Anonymous said...

Greg, with all due fairness, we were told that our benefits were to be "substantially equivalent" to UC. It didn't take long for LLNS to renege on that promise. I hope LLNS gets sued and loses. Just because the current trend in private industry is to screw over their employees/ retirees should not be justification for DOE/LANS/LLNS to follow suit.

Anonymous said...

Clearly, being a moron is a prerequisite for the LANS top management spots. Can you name anyone GL or above who has any idea what they are doing or what they are managing?

Anonymous said...

Greg, your "can-do" attitude is inspiring. It must come from wearing those shoes that GRIP!

After reading your many reasons for not putting in hand sanitizers to help stop the spread of a deadly virus, I suggest we apply the same logic to LANL's restrooms. Toilet maintenance, toilet paper, hand soap, paper towels and kleenex can all go away. Why stop with just the cost savings that can be achieved by not installing hand sanitizer units? We can do better than that.

Think of all the money LANS will save by these restroom cutbacks. These savings can then be funneled back into LANS upper management salaries. The really great thing about this idea is that from the looks of LANL's filthy restrooms we're already half way there.

Frank Young said...

All those dosimeters, CAMs, fixed air samplers, bioassays, whole body counters, ect. must be expensive. Somebody on this blog keeps claiming that inhaling plutonium produces miraculous health benefits. So why not do away with all that expensive stuff and save on medical costs too?

Greg Close said...

@7/14/09 7:21 PM - bear in mind I'm not arguing that I think LLNL retirees should or should not sue, or should or should not win. My post was intended only to point out the legal complication/obstacle to a win. I do understand and empathize with your position.

@7/14/09 10:23 PM Actually, I am currently wearing Skechers. Do they GRIP? As for your bathroom argument, I don't think that's a logical extension of my comment at all. Washing your hands regularly and investing in a personal supply of Purel hardly seems daunting to me if you're concerned that H1N1 is zeroing in on you. It's your health, take some responsibility for it. The last thing this places needs is more overhead, anyway.

Anonymous said...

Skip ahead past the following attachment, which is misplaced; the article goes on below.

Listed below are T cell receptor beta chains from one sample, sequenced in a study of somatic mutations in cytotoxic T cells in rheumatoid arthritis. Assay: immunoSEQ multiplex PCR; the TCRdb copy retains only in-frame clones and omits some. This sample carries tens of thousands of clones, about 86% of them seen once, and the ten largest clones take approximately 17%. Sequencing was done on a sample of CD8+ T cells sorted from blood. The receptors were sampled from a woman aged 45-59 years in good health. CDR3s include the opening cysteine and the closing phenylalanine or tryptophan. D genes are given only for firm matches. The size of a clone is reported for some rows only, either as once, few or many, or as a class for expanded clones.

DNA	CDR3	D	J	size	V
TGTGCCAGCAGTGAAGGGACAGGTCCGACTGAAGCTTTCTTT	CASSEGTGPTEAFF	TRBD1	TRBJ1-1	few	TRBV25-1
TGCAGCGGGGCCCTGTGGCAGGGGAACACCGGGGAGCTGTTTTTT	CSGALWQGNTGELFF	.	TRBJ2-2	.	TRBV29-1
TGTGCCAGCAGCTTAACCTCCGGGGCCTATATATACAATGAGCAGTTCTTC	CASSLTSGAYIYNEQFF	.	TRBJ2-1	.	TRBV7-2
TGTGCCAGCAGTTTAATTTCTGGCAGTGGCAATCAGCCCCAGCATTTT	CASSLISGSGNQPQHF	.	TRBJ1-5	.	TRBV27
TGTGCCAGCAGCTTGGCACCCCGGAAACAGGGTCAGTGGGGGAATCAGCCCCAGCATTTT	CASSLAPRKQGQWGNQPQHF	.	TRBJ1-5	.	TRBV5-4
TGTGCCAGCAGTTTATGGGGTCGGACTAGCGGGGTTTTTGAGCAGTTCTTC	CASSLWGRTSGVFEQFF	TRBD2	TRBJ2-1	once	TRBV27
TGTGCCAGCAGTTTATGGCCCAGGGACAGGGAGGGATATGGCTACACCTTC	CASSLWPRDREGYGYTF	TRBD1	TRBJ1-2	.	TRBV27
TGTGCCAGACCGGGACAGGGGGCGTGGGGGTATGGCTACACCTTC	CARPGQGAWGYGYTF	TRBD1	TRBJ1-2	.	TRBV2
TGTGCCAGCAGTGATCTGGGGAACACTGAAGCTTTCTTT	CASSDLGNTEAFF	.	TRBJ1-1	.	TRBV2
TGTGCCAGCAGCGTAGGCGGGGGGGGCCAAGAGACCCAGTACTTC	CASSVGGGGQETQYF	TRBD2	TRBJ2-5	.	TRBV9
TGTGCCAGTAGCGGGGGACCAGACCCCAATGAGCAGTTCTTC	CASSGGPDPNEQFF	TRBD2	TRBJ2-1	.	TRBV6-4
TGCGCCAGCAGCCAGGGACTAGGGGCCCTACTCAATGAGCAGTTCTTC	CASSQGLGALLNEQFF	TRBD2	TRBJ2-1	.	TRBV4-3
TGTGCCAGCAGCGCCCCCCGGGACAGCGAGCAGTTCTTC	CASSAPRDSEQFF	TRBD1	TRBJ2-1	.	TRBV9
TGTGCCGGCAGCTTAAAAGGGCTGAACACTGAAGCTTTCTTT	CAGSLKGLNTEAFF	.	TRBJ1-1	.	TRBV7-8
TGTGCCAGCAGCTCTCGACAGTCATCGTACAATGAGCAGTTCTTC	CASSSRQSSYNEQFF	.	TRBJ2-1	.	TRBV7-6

Greg, please, now you are really getting out there. Up until now, your comments have been at least marginally useful. Now you seem to have taken a position of assuming that LANL programmatice personnel should be expected to, or would even consider being responsible for, their own health and/or financial well being. How can you not realize that they are so important to the country that they have every right to expect someone else to take responsibility for all of the basic personal hygiene and personal financial welfare needs for them so that they will be totally free to spend all of their time saving us from ourselves.

Anonymous said...

"In an economy where people are struggling just to stay employed, you have a job,"

Greg, this kind of argument is very weak. No matter what condition any place is in you can always say that it is better than some other place. Thinking this way leads to mediocracy.

Greg Close said...

@7/15/09 8:09 AM - I agree with you, and if you'll look at my earlier post (the substantive one actually about benefits and not about hand sanitizer) you'll see I specifically stated "That doesn't mean you shouldn't ask for more, but please know where you really stand..."

In any fight, your footing is of paramount importance.

Anonymous said...

The janitorial service seems to handle filling up the hand soap containers in the restrooms with few problems. Would it really be that much harder to have them also refill some hand sanitizers placed out by the security entry gates?

It's not rocket science, Greg. The cost would be minimal and the health benefits would be substantial.

Also, when staff move around the complex to go to meetings they are pressed for time and don't always have a Purell bottle with them or have the time to make a run to a nearby restroom to wash their hands before the meetings start.

Sometime by next winter, LANL will likely experience some deaths due to the H1N1 virus. It is morphing into more virulent forms as we speak and seems to be particularly hard on younger people. Let's see how your opinions against common sense methods for hindering viral transmissions holds up by early next year.

Greg Close said...